Another area his own experience provides a strong background for is building team leadership. When the 1985 team went to the NCAA finals Tim was the captain. Now in 2005 a key element in PC's success will be the relationship Tim can build with team captain Tony Zancanaro. Through the captain the team will establish its own identity. As the intermediary between coach and players the captain is the person through whom Tim can instill a work ethic and a care about winning from within the locker-room indirectly. Acting as a go between also helps the chemistry, for while it's a fine line to walk by a player, it is a very good way to bring good communication and cohesiveness to the team.

With his departure from Providence Tim ended up playing a season in the AHL. In an ironic sense it was spent in another city that seems to play a significant role in the Tim Army story. As a player in the New Jersey Devil system he was assigned to the Maine Mariners. They played their games in Portland. It was from Portland that his grandfather played some of his minor league ball and it would be in Portland that Tim would get his first head coaching job. Besides seeing once again the need to adjust his game to regain an edge the next biggest impact on Tim came from his coach.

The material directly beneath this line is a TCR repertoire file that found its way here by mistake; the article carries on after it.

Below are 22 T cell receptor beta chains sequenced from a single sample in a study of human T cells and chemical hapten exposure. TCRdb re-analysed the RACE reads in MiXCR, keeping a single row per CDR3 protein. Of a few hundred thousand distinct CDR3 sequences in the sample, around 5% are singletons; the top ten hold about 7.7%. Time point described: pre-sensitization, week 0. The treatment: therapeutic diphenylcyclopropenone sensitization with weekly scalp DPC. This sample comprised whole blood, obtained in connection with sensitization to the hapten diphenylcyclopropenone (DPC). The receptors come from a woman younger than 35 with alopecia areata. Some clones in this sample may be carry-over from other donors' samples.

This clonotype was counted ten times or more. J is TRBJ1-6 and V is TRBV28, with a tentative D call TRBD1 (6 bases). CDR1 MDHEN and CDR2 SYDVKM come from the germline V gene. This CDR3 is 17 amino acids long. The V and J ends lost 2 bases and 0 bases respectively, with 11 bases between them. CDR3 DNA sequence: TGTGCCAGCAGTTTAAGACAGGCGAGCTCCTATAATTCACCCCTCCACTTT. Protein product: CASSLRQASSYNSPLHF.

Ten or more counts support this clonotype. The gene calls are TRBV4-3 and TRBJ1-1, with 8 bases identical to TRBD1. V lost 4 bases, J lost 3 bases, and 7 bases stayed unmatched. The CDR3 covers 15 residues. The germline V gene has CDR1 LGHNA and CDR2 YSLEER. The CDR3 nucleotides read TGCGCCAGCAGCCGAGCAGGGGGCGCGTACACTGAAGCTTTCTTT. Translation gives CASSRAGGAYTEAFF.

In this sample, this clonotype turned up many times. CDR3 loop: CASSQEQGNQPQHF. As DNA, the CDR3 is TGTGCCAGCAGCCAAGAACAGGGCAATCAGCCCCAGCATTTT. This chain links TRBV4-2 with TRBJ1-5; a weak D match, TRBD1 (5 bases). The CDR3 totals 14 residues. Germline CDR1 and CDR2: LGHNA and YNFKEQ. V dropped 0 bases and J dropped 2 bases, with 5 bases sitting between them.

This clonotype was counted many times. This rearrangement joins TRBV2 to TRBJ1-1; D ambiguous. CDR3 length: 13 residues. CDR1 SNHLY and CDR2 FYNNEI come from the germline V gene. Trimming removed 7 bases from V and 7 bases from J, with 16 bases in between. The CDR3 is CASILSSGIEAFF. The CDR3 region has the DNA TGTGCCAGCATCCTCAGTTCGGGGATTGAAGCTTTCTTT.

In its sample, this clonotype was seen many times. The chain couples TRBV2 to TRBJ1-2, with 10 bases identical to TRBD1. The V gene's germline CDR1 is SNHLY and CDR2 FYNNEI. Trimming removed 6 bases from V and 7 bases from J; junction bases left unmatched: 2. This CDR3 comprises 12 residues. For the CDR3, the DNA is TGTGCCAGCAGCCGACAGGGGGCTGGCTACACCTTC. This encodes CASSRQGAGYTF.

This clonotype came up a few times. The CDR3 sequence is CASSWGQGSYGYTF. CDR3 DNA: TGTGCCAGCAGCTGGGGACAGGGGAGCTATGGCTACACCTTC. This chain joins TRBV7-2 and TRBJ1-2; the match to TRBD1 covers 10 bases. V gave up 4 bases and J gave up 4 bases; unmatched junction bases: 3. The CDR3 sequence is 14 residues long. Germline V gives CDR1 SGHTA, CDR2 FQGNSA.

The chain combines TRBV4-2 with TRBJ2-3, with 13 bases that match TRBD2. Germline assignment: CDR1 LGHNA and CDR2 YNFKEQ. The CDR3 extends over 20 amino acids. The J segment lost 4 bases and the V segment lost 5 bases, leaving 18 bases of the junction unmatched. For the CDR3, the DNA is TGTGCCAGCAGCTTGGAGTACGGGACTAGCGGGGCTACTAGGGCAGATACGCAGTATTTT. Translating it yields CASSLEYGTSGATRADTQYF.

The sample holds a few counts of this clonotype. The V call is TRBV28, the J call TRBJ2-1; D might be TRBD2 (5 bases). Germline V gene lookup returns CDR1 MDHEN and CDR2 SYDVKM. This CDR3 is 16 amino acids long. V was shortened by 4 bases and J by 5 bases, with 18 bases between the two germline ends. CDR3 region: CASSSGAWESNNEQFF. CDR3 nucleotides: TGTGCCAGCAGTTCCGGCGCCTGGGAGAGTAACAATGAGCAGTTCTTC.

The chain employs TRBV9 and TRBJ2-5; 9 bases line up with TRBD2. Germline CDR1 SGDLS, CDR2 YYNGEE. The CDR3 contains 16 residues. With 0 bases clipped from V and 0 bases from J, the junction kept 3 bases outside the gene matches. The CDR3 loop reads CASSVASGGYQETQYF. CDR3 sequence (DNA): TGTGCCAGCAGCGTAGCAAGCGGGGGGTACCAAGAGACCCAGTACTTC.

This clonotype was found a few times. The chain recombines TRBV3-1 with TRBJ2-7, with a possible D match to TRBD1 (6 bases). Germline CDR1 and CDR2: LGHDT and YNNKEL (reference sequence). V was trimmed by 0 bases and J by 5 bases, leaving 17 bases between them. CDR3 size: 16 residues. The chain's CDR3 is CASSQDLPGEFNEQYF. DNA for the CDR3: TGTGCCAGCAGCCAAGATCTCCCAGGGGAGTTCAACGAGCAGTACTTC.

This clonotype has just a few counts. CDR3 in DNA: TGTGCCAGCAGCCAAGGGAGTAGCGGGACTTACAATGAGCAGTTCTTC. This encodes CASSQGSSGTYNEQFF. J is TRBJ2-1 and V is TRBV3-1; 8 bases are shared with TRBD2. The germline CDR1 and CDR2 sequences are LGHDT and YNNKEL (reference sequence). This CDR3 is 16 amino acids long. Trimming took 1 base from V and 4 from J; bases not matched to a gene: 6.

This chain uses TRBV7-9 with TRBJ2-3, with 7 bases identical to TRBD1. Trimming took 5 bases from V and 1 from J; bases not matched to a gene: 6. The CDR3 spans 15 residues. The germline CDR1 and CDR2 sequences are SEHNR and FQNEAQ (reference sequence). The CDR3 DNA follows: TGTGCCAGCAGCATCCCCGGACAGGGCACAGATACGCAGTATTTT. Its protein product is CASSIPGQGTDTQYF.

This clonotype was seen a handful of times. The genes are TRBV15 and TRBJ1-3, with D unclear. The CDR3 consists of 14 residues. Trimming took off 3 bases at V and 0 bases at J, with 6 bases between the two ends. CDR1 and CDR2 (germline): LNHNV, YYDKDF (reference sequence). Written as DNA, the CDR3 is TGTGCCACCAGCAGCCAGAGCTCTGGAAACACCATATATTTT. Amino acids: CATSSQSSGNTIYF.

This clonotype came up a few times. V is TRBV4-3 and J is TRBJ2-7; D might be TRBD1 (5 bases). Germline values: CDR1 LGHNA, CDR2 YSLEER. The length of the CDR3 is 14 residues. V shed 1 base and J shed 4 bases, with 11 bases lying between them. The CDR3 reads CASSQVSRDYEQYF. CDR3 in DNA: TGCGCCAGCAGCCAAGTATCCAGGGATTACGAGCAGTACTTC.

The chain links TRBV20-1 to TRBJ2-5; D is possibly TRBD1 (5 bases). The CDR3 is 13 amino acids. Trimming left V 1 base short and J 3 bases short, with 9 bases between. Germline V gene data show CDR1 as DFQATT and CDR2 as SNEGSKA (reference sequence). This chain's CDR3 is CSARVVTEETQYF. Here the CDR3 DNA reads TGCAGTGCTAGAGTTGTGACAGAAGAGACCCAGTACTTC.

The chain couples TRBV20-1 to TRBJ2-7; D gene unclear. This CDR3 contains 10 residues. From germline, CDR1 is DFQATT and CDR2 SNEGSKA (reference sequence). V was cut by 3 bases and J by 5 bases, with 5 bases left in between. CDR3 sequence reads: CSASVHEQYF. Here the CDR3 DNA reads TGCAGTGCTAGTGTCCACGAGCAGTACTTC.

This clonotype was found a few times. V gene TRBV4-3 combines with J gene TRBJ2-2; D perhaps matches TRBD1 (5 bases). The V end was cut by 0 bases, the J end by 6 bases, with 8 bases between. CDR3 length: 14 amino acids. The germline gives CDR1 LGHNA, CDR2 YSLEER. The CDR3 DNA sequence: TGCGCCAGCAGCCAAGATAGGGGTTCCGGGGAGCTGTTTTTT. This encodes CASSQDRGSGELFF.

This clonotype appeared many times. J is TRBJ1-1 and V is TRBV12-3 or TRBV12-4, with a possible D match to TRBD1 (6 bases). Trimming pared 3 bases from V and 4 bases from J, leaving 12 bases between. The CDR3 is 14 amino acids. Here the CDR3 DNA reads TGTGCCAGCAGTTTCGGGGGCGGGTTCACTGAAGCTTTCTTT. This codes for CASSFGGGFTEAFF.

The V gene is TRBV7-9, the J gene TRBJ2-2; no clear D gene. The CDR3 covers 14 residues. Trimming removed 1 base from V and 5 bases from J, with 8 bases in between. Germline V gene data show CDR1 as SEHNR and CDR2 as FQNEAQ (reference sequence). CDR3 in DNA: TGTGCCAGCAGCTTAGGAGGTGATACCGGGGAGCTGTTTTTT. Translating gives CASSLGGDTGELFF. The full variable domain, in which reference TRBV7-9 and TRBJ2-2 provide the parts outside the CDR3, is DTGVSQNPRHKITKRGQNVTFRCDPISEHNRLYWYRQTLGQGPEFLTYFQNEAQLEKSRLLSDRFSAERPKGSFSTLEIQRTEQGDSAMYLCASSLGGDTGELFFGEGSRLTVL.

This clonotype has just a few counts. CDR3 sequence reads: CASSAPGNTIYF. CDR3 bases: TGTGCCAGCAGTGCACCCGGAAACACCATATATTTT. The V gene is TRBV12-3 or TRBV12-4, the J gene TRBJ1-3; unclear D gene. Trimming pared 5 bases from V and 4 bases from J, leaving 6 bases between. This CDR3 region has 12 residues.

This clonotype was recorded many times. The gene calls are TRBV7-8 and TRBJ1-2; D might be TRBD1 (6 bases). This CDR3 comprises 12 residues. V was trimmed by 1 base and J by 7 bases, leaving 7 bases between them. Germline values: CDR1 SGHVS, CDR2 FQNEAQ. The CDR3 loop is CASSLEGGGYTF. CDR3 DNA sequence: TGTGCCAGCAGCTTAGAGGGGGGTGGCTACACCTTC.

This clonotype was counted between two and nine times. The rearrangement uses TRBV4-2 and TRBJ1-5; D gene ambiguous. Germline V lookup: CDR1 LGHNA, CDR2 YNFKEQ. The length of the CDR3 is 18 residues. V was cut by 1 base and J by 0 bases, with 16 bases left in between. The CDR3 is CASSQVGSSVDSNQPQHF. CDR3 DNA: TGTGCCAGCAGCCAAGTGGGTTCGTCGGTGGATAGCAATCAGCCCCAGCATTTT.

The Maine coach was former Bruin coach Tom McVie. From McVie Tim learned the meaning of what goes into being a professional and watched carefully the way McVie handled himself. When the Portland team became his team to coach Tim adopted many of the precepts he learned from McVie.

The following season was spent mostly in the Finnish league, where Tim enjoyed quite a bit of success, and when a Swiss Elite team needed players, a short stint there. However 20 years ago the route from Europe to the North America was not seen as a way to the NHL. This gave rise to the first thoughts of moving to the next natural step in his hockey career.

The summer of 1987 also saw the first time a series of unexpected events brought Tim back to PC. That summer Tim accepted a job as both a teacher and coach at Portsmouth Abby and even moved to an on campus apartment in preparation for the job. At that point PC assistant Dick Umile decided to go into private business. With the opening on his staff PC head coach Mike McShane decided the best way to fill the position was with an alumnus who had success as both a student and an athlete. It didn't take long for McShane to realize Tim was the perfect fit.

In his first two years back it was again time to make adjustments. The biggest adjustment in going from being a player to being a coach is to think like a coach. A player often is able only to see what is happening through his own eyes, the coach must see it as the big picture.